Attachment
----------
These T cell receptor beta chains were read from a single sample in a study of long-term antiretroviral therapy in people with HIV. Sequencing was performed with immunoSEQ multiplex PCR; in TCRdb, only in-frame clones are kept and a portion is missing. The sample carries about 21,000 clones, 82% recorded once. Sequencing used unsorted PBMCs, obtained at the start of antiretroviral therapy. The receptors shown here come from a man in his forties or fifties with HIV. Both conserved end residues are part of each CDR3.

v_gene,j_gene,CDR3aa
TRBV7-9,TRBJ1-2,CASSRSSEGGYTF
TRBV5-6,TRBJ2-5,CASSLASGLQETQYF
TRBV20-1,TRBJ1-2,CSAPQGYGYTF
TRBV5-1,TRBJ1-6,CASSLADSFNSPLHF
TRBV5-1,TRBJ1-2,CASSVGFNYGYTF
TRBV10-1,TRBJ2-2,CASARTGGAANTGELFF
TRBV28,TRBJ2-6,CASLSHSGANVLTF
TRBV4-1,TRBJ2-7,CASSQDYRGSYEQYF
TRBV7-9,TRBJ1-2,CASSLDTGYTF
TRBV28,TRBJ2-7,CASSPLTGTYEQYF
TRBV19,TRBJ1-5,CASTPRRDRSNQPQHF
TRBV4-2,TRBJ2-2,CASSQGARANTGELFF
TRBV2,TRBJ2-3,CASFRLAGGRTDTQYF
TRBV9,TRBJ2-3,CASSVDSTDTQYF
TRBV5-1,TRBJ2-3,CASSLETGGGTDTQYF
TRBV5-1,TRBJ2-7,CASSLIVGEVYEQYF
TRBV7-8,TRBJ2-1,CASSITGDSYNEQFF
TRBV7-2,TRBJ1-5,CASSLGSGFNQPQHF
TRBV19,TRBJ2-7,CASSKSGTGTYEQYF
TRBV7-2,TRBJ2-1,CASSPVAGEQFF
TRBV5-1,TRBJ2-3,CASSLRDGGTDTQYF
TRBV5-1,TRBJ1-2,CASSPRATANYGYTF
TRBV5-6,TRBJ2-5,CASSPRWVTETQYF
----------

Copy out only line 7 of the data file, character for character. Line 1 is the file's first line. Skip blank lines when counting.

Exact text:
TRBV5-1,TRBJ1-2,CASSVGFNYGYTF